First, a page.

Apr 13, 2012
The thing about keeping the farm environment as natural as possible is that there’s so much wildcrafted food around.
Taking a walk today in one of our ‘wild corners’, there ahead of us are some wild mushrooms:
A corner kept 'wild' for its 'Qi'
Cendawan Busut (Termitomyces albuminosa) or Termite-Hill Mushrooms just ahead of us.
More mushrooms at the side, on slightly elevated grounds.
Further ahead of us, round a corner, a patch of daun meranti, a solanum nigrum variety that has a long history of safe consumption among village folks.
Solanum nigrum var. patch
Fruits of the plant, considered toxic in some varieties, especially the green fruits. On the safe side, best to avoid consuming them.
Frankly, wildcrafted food is our preferred food. At any given day, we would have wild eels, mushrooms, fruits and so many different varieties of vegetables.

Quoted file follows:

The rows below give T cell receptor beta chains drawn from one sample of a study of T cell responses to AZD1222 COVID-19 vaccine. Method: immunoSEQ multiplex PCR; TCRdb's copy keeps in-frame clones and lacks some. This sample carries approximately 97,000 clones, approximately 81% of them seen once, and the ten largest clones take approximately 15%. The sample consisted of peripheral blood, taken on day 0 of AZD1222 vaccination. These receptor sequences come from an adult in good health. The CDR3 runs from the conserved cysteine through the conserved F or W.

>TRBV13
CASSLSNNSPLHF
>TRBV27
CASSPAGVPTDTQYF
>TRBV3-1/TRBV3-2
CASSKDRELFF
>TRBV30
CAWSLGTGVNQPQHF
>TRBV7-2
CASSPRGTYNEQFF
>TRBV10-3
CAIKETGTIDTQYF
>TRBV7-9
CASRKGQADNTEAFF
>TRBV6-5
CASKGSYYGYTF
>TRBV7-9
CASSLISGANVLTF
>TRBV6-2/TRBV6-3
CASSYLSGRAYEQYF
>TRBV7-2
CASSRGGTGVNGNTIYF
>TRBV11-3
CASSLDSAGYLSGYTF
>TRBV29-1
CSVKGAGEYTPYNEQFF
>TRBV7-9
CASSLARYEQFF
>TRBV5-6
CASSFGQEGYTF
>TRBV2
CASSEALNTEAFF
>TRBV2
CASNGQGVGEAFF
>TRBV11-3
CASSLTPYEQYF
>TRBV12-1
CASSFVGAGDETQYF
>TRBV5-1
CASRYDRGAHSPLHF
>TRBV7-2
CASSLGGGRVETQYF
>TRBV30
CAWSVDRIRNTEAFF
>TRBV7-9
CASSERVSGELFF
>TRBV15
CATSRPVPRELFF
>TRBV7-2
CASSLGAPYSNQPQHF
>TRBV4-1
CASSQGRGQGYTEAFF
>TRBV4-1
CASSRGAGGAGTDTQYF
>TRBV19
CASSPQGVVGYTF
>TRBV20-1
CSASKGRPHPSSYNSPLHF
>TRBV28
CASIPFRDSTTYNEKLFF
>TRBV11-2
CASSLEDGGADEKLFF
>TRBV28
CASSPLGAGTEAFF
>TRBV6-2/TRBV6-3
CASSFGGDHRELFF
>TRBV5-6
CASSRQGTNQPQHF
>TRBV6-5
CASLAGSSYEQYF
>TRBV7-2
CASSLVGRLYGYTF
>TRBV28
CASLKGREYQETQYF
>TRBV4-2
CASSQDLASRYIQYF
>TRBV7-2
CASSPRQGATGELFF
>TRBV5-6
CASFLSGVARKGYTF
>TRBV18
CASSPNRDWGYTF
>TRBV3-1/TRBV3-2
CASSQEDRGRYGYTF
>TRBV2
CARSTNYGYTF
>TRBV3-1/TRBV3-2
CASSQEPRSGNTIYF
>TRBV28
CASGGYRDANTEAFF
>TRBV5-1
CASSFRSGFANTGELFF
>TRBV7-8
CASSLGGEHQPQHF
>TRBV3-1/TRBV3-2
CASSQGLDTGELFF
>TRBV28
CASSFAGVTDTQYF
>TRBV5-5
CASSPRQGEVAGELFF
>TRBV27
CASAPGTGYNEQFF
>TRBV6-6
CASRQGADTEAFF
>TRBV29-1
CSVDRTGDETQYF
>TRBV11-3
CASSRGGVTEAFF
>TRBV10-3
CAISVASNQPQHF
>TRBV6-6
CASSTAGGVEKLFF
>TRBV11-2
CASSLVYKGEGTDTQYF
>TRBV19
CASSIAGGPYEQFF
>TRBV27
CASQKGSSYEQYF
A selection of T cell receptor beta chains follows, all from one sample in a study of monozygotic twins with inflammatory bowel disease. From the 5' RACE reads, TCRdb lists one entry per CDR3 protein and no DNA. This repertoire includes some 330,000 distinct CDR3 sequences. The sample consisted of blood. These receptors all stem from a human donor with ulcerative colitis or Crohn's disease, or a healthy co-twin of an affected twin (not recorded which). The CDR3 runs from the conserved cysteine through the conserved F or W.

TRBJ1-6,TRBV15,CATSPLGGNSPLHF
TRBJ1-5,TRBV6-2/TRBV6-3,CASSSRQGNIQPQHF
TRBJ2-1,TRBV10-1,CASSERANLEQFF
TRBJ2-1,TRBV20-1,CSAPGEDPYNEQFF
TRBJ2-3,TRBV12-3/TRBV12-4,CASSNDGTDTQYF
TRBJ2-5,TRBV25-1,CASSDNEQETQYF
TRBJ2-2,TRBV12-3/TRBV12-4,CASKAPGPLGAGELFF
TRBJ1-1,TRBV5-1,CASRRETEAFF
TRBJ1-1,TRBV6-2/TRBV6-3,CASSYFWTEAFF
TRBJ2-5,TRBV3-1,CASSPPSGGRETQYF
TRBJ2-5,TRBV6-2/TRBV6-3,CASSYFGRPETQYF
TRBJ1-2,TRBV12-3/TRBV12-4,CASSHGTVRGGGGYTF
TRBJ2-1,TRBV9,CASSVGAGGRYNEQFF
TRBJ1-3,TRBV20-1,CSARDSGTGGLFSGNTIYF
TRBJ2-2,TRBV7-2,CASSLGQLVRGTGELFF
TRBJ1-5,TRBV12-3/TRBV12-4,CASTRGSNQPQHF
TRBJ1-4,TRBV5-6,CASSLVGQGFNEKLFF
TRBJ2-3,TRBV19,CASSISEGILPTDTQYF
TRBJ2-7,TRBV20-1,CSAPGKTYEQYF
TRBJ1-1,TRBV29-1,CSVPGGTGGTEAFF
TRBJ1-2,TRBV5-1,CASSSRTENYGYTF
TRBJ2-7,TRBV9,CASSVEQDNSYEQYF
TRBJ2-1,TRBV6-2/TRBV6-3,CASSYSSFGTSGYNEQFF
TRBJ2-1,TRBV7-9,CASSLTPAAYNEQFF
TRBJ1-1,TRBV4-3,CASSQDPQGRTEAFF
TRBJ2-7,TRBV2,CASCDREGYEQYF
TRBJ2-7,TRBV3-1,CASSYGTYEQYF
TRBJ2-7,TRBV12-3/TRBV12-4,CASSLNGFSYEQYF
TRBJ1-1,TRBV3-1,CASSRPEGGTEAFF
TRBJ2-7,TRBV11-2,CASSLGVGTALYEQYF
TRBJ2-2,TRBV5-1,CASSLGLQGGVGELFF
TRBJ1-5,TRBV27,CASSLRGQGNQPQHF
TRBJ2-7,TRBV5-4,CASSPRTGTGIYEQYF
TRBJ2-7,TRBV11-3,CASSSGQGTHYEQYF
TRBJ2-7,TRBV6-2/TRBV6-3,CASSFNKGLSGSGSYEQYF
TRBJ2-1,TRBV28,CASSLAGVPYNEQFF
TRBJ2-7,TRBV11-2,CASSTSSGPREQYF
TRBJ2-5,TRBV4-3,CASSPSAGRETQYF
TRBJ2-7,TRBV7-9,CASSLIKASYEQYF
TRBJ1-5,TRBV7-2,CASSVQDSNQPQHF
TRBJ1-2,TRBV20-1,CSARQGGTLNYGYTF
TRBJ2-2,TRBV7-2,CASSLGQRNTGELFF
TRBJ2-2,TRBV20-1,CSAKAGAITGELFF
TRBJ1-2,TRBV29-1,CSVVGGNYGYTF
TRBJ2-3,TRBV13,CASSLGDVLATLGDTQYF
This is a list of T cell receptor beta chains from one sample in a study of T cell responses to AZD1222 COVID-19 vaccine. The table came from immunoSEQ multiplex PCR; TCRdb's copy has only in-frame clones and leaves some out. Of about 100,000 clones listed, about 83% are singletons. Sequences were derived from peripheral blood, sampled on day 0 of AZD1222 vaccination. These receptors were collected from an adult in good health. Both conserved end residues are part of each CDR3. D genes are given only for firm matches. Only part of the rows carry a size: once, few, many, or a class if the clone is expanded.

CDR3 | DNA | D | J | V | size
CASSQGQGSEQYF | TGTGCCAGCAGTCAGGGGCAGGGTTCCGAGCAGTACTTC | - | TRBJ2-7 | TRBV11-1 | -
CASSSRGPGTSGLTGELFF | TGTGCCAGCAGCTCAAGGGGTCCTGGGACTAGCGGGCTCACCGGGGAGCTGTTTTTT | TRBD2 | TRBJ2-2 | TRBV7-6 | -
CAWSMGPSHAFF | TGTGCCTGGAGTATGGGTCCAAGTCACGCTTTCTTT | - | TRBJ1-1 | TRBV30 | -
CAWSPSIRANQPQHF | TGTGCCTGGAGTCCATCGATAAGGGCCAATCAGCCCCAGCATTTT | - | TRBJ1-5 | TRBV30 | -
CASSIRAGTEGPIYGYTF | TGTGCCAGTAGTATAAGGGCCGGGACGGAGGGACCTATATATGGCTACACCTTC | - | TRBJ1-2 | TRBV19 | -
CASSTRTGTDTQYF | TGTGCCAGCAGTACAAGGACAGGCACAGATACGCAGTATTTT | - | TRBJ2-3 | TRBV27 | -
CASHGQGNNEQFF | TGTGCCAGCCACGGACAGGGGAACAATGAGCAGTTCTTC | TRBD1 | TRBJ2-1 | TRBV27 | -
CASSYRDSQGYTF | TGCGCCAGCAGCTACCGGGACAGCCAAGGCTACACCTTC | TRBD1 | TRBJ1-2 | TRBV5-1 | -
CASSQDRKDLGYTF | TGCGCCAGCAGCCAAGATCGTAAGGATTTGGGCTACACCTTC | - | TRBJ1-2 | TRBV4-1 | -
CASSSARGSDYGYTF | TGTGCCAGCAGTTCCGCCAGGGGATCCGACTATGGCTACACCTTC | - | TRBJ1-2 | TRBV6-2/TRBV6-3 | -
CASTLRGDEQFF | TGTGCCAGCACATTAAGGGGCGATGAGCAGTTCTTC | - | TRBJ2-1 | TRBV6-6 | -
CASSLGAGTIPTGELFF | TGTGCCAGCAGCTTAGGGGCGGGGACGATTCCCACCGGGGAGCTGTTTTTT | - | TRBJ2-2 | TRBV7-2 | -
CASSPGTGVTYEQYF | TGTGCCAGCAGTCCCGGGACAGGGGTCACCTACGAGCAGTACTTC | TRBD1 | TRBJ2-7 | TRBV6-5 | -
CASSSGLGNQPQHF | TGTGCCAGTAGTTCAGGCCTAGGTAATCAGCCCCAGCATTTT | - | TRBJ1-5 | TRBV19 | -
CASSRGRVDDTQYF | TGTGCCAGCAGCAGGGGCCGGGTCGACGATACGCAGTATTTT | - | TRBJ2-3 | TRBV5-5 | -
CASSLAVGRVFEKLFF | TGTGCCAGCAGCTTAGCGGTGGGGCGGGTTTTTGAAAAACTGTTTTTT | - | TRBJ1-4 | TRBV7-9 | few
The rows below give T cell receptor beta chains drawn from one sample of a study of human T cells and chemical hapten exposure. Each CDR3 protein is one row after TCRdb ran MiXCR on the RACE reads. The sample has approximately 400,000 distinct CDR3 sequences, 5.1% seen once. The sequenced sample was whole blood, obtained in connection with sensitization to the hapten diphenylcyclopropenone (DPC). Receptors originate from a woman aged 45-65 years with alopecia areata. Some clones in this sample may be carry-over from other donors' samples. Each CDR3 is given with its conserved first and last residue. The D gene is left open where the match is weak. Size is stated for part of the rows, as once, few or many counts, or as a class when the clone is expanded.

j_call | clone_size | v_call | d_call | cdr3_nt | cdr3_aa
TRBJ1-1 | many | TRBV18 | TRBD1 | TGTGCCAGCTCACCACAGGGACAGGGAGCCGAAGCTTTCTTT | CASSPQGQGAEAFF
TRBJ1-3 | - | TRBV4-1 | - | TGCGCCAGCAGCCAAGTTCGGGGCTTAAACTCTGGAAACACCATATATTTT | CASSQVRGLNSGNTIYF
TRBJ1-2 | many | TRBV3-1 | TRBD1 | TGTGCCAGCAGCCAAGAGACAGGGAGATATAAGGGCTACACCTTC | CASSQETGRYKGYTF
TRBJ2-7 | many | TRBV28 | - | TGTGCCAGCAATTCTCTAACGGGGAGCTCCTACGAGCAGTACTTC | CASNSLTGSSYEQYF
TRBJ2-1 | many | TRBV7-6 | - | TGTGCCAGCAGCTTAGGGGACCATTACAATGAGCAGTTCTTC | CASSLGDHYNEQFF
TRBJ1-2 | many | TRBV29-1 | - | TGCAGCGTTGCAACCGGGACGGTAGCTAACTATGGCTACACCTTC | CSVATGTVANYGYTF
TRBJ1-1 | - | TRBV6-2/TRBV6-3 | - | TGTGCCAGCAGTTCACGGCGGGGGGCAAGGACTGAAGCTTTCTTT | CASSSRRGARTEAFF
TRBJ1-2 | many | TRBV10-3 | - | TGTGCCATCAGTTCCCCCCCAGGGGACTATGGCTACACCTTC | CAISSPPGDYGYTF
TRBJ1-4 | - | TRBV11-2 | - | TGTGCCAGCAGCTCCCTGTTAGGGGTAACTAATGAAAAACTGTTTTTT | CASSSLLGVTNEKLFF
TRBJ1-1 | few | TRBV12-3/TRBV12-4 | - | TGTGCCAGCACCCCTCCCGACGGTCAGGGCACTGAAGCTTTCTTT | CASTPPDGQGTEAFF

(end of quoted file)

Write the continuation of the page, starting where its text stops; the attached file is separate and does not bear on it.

Ingredients for a 'wild' lunch: daun meranti, bunga kantan and some garlic.
Sweet yet bitterish daun meranti with a hint of kantan aroma, and of course garlic to bring it all together. A light, healthy lunch; great by itself or with some rice.
Wildcrafted foods are not bred to grow fast, nor bred to exhibit a certain characteristic such as a particular color, or a particular flavor, or in most cases, to make it sweeter.
In many ways, it would be a more “balanced” food. By this I mean you are not going to have fruits that are so sweet that it affects your glucose level adversely, or vegetables with excessive nitrates, etc.
These are foods made by Nature, not altered by man to suit man's taste-buds or to suit marketing and production requirements.